This story has been updated to clarify how the percentage of all New Yorkers vaccinated compares to the national average.
The number of COVID-19 cases is creeping up after months of sustained decrease — with new infections concentrated in neighborhoods with low vaccination rates, an analysis by THE CITY shows.
On Tuesday, 1% of COVID-19 tests came back positive, which is double the daily rate compared to the same time a month ago. For every 100,000 New Yorkers, there were 4.8 new cases, up from 2.5 in mid-June.
Public health experts say there’s no reason to panic, but they urged the nearly 43% of New Yorkers who haven’t been vaccinated to get their shots.
“We hope that people listening understand that the increase in cases is all occurring among unvaccinated people,” Dr. Dave Chokshi, the commissioner of the city Department of Health and Mental Hygiene, said Tuesday.
On Wednesday morning, health department officials said 98.8% of the 8,163 people killed by COVID-19 in the city this year through June 15 had not been fully vaccinated. The officials also touted a Yale study that found vaccinations had prevented about 250,000 COVID-19 cases, 44,000 hospitalizations and 8,300 deaths in the city.
Experts say the so-called Delta variant, which research shows to be far more transmissible than the initial strain that ravaged the city beginning last spring, is contributing to the bump. Travelling and holiday gatherings during the Fourth of July weekend may also be playing a role, the experts said.
THE CITY’s analysis of health data shows new cases are concentrated in areas with low vaccination rates.
Among the neighborhoods with the highest numbers of new cases since the beginning of July: South Williamsburg, East New York and Canarsie in Brooklyn, Morrisana in The Bronx and Tottenville in Staten Island.
Dr. Jessica Justman, an associate professor of Medicine in Epidemiology at the Columbia Mailman School of Public Health, said the “doubling of such a low number” should not get New Yorkers too worried. But she said the spread of the variant should be a wakeup call to those who haven’t been vaccinated.
“The main job of New York City residents is to go and get vaccinated,” Justman said.
‘Helpless and Useless’
As of Tuesday, 57.4% of New Yorkers of all ages had received at least one dose of vaccine — slightly higher than the 55.7% national average.
Many of the unvaccinated New Yorkers — more than 1.2 million of them — are ages 18 to 44, city data shows.
Nearly three-quarters of Black New Yorkers 18 to 44 have not been vaccinated, the highest rate among any racial group. Just over half of Hispanic or Latino New Yorkers in the same age range have yet to be vaccinated, followed by 47% of white and 17% of Asian residents, ages 18 to 44, according to city data.
Dr. Freddy Molano, vice president of infectious diseases at Community Healthcare Network, talks to young people frequently near mobile and pop-up vaccine sites. He said he’s found New Yorkers in their teens and early twenties to be “the most distrustful.”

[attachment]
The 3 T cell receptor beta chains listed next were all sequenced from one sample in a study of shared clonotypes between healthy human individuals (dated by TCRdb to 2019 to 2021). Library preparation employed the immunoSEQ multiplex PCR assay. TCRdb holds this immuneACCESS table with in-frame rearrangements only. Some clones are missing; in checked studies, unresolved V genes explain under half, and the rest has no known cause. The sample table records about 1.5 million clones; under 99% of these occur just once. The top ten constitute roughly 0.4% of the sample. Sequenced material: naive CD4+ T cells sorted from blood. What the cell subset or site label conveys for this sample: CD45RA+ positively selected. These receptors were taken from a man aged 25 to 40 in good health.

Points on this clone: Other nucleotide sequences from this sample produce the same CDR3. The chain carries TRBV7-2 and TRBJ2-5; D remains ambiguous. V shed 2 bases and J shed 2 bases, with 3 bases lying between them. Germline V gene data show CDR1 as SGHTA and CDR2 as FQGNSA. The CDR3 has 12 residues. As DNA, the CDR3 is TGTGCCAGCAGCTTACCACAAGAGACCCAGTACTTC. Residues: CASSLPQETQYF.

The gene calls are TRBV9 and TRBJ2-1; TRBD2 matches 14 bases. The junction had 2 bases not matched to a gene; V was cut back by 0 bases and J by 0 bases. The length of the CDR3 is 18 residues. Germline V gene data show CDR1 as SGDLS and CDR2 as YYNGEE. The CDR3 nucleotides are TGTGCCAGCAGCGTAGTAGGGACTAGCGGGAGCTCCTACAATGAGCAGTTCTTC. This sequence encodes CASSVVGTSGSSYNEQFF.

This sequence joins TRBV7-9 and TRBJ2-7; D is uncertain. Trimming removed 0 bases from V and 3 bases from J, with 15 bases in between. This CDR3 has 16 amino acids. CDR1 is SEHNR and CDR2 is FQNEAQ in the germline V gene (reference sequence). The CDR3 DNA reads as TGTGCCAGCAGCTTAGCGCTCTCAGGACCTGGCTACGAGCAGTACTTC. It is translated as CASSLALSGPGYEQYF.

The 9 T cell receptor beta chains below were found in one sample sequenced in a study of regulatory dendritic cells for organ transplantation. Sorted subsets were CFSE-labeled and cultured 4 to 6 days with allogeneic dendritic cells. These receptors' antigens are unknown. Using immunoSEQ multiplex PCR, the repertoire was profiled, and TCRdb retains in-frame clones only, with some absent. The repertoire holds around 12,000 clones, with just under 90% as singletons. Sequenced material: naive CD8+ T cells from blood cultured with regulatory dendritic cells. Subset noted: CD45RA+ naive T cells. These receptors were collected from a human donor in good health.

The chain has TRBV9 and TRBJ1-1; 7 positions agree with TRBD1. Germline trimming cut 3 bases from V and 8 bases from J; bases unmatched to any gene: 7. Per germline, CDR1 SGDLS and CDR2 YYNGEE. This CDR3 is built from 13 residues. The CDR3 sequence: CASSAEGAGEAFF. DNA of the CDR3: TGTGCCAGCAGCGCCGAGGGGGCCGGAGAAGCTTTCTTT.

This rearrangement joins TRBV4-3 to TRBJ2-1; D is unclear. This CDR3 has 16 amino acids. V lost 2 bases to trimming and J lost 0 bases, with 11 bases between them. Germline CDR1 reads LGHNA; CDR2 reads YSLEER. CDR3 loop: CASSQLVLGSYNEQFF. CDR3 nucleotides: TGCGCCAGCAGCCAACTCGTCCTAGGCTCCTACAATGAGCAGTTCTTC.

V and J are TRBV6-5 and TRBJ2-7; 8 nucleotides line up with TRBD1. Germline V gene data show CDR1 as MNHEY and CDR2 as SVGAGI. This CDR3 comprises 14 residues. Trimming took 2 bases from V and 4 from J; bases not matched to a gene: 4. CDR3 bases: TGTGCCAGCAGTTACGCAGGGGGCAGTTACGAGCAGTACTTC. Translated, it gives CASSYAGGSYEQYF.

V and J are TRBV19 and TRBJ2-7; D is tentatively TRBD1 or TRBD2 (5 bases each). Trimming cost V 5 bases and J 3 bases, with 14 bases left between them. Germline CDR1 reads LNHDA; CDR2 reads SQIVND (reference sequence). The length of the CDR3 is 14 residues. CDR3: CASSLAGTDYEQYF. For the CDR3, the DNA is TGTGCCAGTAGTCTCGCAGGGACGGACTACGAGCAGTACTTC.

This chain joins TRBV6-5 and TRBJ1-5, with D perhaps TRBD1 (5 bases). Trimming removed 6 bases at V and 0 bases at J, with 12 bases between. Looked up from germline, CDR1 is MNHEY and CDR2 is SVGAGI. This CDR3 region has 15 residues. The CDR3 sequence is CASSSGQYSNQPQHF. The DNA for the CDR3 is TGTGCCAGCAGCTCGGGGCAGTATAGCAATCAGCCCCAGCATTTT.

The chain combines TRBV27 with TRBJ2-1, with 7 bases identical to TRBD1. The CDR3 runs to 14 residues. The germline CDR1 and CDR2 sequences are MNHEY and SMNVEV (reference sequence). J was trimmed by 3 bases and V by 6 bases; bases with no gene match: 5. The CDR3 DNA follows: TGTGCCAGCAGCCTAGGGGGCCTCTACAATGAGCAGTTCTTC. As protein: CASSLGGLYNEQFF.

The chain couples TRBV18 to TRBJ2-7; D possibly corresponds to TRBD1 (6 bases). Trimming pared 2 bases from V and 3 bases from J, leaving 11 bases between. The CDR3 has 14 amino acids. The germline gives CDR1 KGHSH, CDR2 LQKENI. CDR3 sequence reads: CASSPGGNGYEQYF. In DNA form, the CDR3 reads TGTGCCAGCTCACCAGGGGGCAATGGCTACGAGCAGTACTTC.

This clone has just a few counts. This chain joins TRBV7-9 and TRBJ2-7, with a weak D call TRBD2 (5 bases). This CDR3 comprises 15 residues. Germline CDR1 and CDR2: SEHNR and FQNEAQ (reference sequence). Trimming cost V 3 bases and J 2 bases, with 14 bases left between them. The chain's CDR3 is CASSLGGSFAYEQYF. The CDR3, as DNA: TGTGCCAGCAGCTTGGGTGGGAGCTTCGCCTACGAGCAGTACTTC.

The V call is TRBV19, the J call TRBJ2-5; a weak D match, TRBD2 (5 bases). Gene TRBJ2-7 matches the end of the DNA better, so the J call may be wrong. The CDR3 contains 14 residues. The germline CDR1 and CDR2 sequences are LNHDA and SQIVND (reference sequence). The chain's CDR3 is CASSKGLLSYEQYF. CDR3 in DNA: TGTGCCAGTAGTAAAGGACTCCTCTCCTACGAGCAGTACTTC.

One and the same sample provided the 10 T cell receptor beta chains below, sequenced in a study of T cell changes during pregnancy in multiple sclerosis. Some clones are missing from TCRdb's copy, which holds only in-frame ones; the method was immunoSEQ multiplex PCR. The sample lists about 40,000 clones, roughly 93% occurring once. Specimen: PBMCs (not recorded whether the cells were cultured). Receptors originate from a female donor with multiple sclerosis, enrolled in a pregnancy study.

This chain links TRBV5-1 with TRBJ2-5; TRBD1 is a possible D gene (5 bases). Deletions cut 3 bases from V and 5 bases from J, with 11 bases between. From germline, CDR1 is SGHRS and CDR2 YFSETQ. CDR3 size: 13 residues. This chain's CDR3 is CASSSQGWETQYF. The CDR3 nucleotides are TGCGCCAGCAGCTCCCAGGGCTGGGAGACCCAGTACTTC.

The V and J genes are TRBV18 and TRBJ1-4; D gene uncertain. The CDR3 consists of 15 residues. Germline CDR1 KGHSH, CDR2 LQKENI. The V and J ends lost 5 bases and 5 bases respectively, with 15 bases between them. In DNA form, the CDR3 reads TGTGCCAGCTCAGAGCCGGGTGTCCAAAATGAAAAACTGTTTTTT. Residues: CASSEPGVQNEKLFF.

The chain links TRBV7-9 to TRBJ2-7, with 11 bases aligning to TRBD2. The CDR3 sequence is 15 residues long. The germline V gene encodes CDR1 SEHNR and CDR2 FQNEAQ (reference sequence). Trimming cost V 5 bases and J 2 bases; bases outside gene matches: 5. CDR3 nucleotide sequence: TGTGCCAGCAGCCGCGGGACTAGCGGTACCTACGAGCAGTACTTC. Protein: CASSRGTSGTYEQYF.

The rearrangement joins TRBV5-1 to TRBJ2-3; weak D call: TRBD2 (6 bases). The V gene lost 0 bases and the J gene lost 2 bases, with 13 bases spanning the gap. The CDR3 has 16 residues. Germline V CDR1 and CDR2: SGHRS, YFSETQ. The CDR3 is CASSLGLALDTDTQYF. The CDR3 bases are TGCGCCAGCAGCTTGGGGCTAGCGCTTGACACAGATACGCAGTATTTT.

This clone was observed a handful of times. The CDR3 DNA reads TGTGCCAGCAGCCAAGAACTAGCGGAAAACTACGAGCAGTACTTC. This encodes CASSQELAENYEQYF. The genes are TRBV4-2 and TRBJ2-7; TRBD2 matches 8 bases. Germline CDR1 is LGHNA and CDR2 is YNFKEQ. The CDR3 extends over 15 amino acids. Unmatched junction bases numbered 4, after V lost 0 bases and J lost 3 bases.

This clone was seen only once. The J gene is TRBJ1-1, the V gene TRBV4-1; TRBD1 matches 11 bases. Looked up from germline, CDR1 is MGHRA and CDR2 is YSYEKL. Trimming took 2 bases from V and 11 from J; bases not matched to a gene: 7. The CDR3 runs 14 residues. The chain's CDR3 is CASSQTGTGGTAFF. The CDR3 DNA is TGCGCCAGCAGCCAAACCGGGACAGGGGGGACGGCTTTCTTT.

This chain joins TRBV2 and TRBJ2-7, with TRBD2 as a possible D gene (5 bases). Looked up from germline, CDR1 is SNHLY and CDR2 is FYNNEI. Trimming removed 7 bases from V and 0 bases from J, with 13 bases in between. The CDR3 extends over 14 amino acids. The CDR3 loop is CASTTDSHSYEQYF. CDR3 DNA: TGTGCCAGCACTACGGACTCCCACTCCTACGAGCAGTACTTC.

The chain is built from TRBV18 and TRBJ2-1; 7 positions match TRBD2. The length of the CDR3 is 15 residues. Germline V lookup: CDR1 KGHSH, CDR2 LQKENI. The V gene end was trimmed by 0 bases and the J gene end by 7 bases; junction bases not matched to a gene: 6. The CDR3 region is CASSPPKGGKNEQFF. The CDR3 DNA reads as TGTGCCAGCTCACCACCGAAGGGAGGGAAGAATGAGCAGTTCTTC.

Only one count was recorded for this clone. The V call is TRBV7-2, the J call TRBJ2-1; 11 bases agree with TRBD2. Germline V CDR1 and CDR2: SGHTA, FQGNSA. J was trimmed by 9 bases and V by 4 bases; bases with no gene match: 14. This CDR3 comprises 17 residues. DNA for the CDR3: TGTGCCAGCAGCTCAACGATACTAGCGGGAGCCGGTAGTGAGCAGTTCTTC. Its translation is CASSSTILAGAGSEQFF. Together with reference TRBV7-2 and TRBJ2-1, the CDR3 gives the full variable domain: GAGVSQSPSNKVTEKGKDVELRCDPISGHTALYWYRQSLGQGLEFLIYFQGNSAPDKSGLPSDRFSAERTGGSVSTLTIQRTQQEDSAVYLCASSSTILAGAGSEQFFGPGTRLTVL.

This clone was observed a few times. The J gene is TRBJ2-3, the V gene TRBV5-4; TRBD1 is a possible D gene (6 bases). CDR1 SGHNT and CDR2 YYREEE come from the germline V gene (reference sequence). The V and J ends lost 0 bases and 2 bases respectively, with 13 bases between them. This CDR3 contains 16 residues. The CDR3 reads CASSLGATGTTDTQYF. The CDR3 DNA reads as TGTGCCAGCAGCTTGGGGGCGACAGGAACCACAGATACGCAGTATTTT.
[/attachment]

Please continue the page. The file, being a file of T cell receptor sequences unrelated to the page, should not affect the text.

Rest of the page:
Often, they tell him, “It’s not that I’m not going to take it, but not now,” he said.
“When I say ‘Why do you not want to take it? You want to go to a concert? You want to go on a trip?’ They say, ‘I’m waiting to see what happens to my friends, and then I will decide,’” he said.
Molano’s also seen bogus conspiracy theories — that the vaccine will be used to track peoples’ locations or that it will cause infertility — spread on Facebook and other social media sites.
The conversations make the health care veteran feel “thoroughly helpless and useless.” To try to convince younger people, he frames getting the vaccine as a personal choice, but he knows the stakes are far larger.
“The moment that you get sick and you expose us to an illness, it becomes a community problem,” Molano said.
Getting Schooled in Church
Health officials say they are making vaccination as convenient as possible — targeting holdouts by distributing vaccines in people’s homes, and via mobile and pop-up sites.
Patrick Gallahue, a city health department spokesperson, said the city is also holding town halls and working with community groups to reach those distrustful of the vaccine.
“Racist policies and practices in medicine and government come at a cost to trust in both institutions. The onus is on us as public health authorities to build trust and confidence,” Gallahue said.
‘Racist policies and practices in medicine and government come at a cost to trust.’
Molano stressed the importance of finding community leaders who can deliver a pro-vaccine message to hard-to-convince people.
“Let’s find out — who is the sports leader? Who is, maybe, the bodega owner who has the most power … because they know who is moving into the neighborhood and what’s going on?” he said. “Let’s find those local priests that people have faith in.”
Community Healthcare Network has teamed with local clergy, sometimes setting up mobile vaccine sites outside church — right after a priest delivers a sermon about the virtues of getting the shot.
‘Not Time to Relax’
Even as the city reopens, some experts are reinforcing the value of social distancing and wearing masks indoors.
“We still need to go back to the basic bread-and-butter of public health measures, and be really, really careful, wearing masks inside,” said J. Robin Moon, an associate professor at the CUNY Graduate School of Public Health & Health Policy.
Mayor Bill de Blasio announced Monday that public schools will mandate mask usage until further notice, despite the federal Centers for Disease Control’s new guidelines saying vaccinated students and teachers could safely go without face coverings.
While the latest positive rate and the number of cases are much lower compared to during the height of the pandemic, which has killed more than 33,000 New Yorkers, Moon points out that the coronavirus spreads on an exponential curve.
“This is not the time to relax. This is not over,” said Moon.